I’d like to start this Virginal Procession from Dieric Bouts. His Annunciation circa 1470 clearly has no mirrors (and in general it is beautifully ascetic, similar to many of his works):

(I’d like to note here that I didn’t find any mirrors in other works of this Flemish master either, at least not yet).

There are no mirrors on this panel by the anonymous Flemish master (c.1460), too. There are no doves on this work, either, although we find many of the typical elements of this scene here: the bed (never unmade, by the way), Mary’s table with a book etc.

Here is an interesting work, attributed to the Master of the Virgin Among Virgins (c.1500):

Here comes a dove, but very small, timid and shy yet. And as if to support him a small angel messenger is also sent from the Heaven.

I guess that with time the dove was becoming larger, as in this central panel of the altar of the Annunciation, also by an unknown Flemish master (c.1490).

Jacob Cornelisz van Oostsanen gives the dove a characteristic glowing halo (Annunciation, c. 1508):

This particular panel has more interesting things depicted. I will copy here the description from the website of the Indianapolis Museum of Art:

“In this unusual nocturnal Annunciation, the Archangel Gabriel pulls back the curtain of a small oratory where the Virgin Mary kneels in prayer before a golden shrine containing an image of Moses. Gabriel’s red and gold banner is inscribed with the first words of the angelic salutation: “Hail, full of Grace.” At the window, a multitude of tiny figures bear witness to the initial mystery in Christian history, when the Old Law of Moses is superseded by the New Law and Christ’s promise of salvation.”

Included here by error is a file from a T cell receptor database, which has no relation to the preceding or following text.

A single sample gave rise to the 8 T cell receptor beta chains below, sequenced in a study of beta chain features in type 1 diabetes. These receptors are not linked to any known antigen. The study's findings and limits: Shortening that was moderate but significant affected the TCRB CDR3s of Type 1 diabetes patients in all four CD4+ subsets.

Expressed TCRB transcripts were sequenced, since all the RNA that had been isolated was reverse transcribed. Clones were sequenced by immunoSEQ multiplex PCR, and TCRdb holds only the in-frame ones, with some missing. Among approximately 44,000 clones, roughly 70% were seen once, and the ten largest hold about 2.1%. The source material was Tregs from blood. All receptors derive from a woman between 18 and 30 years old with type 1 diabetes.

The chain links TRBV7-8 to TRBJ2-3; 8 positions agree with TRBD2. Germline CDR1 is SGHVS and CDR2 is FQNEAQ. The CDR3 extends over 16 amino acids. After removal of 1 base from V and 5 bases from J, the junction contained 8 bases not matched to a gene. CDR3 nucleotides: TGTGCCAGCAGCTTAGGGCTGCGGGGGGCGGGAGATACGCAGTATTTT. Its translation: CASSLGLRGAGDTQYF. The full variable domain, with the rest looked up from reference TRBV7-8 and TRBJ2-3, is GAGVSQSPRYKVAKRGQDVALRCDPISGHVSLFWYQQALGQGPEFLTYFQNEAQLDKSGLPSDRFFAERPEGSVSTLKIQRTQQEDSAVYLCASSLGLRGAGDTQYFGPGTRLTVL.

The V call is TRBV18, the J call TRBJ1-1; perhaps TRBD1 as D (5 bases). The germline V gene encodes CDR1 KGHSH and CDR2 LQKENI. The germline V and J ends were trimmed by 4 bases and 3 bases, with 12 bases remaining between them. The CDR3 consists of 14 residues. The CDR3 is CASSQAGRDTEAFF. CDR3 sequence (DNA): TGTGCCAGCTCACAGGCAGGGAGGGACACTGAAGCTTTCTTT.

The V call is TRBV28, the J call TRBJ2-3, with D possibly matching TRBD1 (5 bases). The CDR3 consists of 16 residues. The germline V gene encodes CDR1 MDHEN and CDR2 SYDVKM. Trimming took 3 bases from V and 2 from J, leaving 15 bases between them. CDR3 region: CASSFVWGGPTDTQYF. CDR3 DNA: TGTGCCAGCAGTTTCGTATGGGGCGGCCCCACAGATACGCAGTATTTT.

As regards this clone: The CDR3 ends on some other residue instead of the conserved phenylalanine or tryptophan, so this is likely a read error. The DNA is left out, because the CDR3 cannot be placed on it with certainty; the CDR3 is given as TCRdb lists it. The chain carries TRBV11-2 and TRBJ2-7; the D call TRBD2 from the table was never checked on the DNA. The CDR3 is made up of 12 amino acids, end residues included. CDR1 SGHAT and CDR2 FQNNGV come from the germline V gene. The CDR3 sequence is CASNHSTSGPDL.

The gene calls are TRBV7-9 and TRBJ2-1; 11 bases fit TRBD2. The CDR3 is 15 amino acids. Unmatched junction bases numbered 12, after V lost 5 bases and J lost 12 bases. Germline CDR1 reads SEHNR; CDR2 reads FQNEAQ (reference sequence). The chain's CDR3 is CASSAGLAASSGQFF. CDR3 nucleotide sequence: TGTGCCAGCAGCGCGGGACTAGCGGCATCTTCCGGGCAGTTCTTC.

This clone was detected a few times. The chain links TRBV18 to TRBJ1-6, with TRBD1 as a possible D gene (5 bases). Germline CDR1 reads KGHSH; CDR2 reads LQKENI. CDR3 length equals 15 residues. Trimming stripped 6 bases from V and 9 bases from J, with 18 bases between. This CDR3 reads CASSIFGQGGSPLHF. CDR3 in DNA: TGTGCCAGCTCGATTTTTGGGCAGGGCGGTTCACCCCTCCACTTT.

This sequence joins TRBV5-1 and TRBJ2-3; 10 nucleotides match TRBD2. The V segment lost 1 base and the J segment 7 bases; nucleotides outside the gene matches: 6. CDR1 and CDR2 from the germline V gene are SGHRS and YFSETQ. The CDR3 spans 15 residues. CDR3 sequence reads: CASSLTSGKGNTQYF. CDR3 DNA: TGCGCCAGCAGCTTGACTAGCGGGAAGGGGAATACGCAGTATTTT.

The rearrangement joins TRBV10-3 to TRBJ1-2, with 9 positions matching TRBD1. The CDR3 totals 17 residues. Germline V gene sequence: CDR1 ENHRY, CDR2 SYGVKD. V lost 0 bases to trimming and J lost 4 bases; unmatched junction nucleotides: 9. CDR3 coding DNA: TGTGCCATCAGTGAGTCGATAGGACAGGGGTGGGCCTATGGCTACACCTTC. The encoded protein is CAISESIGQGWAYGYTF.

In the Annunciation (c.1483) of the so-called Master of the Legend of Saint Ursula the dove already flies into the space of bed, but somewhat timidly:

A similar uncertainty is also visible in the Annunciation by Gerard David (c.1490):

Later, c. 1506, David painted another version of the Annunciation scene, composed of the two separate panels, where the dove is already shining in full (yet I can’t spot any mirror here):

In the later works not only the dove is gleaming, but almost everything around Mary is shining in this scene of Annunciation, attributed to Simon Bening (c.1525):

Sometimes the splendor of the moment was expressed differently, for example, by the presence of the whole group of angelic support, as in this panel by Hans Memling (c.1480):

Here the dove doesn’t really cover any ‘mirror’, at least there is nothing ‘behind’ his halo. At the same time this image may be hinting at one of the possible meanings of these ‘mirror-thingies’. They could be symbolic replacements of these shining messengers from the God.

Sometimes the masters depicted Annunciation a number of time, and we can see the evolution of the personal iconography, like in the case of Rogier van der Weyden.  In one of his earlier works (c.1465) the Mary’s bed is made tidy, similar to the one of Bouts, and we also don’t see the dove here:

In another work (c. 1455) the dove appears from the window. We don see any ‘mirror’ yet, but there is a rich embroidery on the bed’s cloth, which is actually full of all sorts of meanings. (I don’t want to venture into this topic now, because I am currently preparing a separate posting on this subject, and it’s too big a theme to put into this one). Notice, though, how complex was the ‘ropework’ that was supporting a baldachin of the bed.

On the most famous Annunciation by van der Weyden (c. 1434) we actually see ‘something’ in the Mary’s bed. Although it’s not a mirror, this object could in fact reveal what these ‘non-mirrors’ were replacing later on: